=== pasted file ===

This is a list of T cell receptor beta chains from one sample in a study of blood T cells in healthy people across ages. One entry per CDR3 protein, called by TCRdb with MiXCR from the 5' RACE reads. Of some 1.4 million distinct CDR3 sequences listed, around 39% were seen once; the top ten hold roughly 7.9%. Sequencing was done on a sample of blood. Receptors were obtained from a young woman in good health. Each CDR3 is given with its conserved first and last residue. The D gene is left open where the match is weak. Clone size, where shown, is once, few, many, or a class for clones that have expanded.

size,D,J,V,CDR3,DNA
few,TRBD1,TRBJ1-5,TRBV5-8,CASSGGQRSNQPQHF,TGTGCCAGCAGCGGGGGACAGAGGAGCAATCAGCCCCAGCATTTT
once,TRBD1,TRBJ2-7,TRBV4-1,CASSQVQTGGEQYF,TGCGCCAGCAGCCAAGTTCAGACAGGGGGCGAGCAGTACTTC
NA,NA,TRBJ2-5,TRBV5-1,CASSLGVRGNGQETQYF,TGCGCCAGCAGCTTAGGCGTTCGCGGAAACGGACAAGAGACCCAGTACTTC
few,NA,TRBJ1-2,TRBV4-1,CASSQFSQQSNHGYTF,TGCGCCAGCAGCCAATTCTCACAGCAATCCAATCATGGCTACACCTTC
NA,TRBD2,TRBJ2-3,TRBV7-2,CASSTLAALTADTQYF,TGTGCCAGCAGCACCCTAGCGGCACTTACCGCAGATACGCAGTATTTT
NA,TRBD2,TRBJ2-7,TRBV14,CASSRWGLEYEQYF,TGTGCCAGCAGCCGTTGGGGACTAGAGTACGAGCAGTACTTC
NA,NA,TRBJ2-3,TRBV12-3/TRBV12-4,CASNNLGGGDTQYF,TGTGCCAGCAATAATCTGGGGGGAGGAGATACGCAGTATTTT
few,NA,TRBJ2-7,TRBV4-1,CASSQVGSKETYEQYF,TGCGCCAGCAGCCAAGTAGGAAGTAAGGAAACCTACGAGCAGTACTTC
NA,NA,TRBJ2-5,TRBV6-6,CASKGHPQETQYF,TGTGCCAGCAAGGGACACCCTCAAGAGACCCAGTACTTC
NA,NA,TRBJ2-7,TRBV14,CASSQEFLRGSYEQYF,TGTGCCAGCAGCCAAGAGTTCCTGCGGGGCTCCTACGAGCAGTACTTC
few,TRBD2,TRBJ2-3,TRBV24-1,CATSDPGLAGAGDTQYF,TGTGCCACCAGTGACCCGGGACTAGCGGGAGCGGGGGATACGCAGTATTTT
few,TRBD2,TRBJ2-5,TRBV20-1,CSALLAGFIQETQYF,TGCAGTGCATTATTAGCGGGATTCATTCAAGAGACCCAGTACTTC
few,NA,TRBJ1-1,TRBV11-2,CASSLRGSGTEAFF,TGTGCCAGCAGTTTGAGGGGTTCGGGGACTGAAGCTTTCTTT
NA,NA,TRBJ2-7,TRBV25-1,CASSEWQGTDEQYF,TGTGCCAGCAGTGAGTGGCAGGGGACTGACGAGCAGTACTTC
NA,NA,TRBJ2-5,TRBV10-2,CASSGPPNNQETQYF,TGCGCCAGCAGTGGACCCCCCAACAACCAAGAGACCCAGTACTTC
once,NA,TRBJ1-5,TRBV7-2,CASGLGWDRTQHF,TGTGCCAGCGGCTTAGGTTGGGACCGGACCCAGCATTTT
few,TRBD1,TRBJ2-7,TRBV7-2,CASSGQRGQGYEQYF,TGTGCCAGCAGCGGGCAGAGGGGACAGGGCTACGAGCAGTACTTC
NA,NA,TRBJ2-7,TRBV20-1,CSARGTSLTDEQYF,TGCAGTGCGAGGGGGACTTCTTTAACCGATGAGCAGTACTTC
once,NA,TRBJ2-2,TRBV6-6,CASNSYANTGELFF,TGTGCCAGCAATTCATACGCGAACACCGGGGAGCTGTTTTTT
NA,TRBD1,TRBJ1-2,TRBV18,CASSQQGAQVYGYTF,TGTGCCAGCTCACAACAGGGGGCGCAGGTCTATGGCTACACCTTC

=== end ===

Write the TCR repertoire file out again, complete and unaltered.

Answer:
This is a list of T cell receptor beta chains from one sample in a study of blood T cells in healthy people across ages. One entry per CDR3 protein, called by TCRdb with MiXCR from the 5' RACE reads. Of some 1.4 million distinct CDR3 sequences listed, around 39% were seen once; the top ten hold roughly 7.9%. Sequencing was done on a sample of blood. Receptors were obtained from a young woman in good health. Each CDR3 is given with its conserved first and last residue. The D gene is left open where the match is weak. Clone size, where shown, is once, few, many, or a class for clones that have expanded.

size,D,J,V,CDR3,DNA
few,TRBD1,TRBJ1-5,TRBV5-8,CASSGGQRSNQPQHF,TGTGCCAGCAGCGGGGGACAGAGGAGCAATCAGCCCCAGCATTTT
once,TRBD1,TRBJ2-7,TRBV4-1,CASSQVQTGGEQYF,TGCGCCAGCAGCCAAGTTCAGACAGGGGGCGAGCAGTACTTC
NA,NA,TRBJ2-5,TRBV5-1,CASSLGVRGNGQETQYF,TGCGCCAGCAGCTTAGGCGTTCGCGGAAACGGACAAGAGACCCAGTACTTC
few,NA,TRBJ1-2,TRBV4-1,CASSQFSQQSNHGYTF,TGCGCCAGCAGCCAATTCTCACAGCAATCCAATCATGGCTACACCTTC
NA,TRBD2,TRBJ2-3,TRBV7-2,CASSTLAALTADTQYF,TGTGCCAGCAGCACCCTAGCGGCACTTACCGCAGATACGCAGTATTTT
NA,TRBD2,TRBJ2-7,TRBV14,CASSRWGLEYEQYF,TGTGCCAGCAGCCGTTGGGGACTAGAGTACGAGCAGTACTTC
NA,NA,TRBJ2-3,TRBV12-3/TRBV12-4,CASNNLGGGDTQYF,TGTGCCAGCAATAATCTGGGGGGAGGAGATACGCAGTATTTT
few,NA,TRBJ2-7,TRBV4-1,CASSQVGSKETYEQYF,TGCGCCAGCAGCCAAGTAGGAAGTAAGGAAACCTACGAGCAGTACTTC
NA,NA,TRBJ2-5,TRBV6-6,CASKGHPQETQYF,TGTGCCAGCAAGGGACACCCTCAAGAGACCCAGTACTTC
NA,NA,TRBJ2-7,TRBV14,CASSQEFLRGSYEQYF,TGTGCCAGCAGCCAAGAGTTCCTGCGGGGCTCCTACGAGCAGTACTTC
few,TRBD2,TRBJ2-3,TRBV24-1,CATSDPGLAGAGDTQYF,TGTGCCACCAGTGACCCGGGACTAGCGGGAGCGGGGGATACGCAGTATTTT
few,TRBD2,TRBJ2-5,TRBV20-1,CSALLAGFIQETQYF,TGCAGTGCATTATTAGCGGGATTCATTCAAGAGACCCAGTACTTC
few,NA,TRBJ1-1,TRBV11-2,CASSLRGSGTEAFF,TGTGCCAGCAGTTTGAGGGGTTCGGGGACTGAAGCTTTCTTT
NA,NA,TRBJ2-7,TRBV25-1,CASSEWQGTDEQYF,TGTGCCAGCAGTGAGTGGCAGGGGACTGACGAGCAGTACTTC
NA,NA,TRBJ2-5,TRBV10-2,CASSGPPNNQETQYF,TGCGCCAGCAGTGGACCCCCCAACAACCAAGAGACCCAGTACTTC
once,NA,TRBJ1-5,TRBV7-2,CASGLGWDRTQHF,TGTGCCAGCGGCTTAGGTTGGGACCGGACCCAGCATTTT
few,TRBD1,TRBJ2-7,TRBV7-2,CASSGQRGQGYEQYF,TGTGCCAGCAGCGGGCAGAGGGGACAGGGCTACGAGCAGTACTTC
NA,NA,TRBJ2-7,TRBV20-1,CSARGTSLTDEQYF,TGCAGTGCGAGGGGGACTTCTTTAACCGATGAGCAGTACTTC
once,NA,TRBJ2-2,TRBV6-6,CASNSYANTGELFF,TGTGCCAGCAATTCATACGCGAACACCGGGGAGCTGTTTTTT
NA,TRBD1,TRBJ1-2,TRBV18,CASSQQGAQVYGYTF,TGTGCCAGCTCACAACAGGGGGCGCAGGTCTATGGCTACACCTTC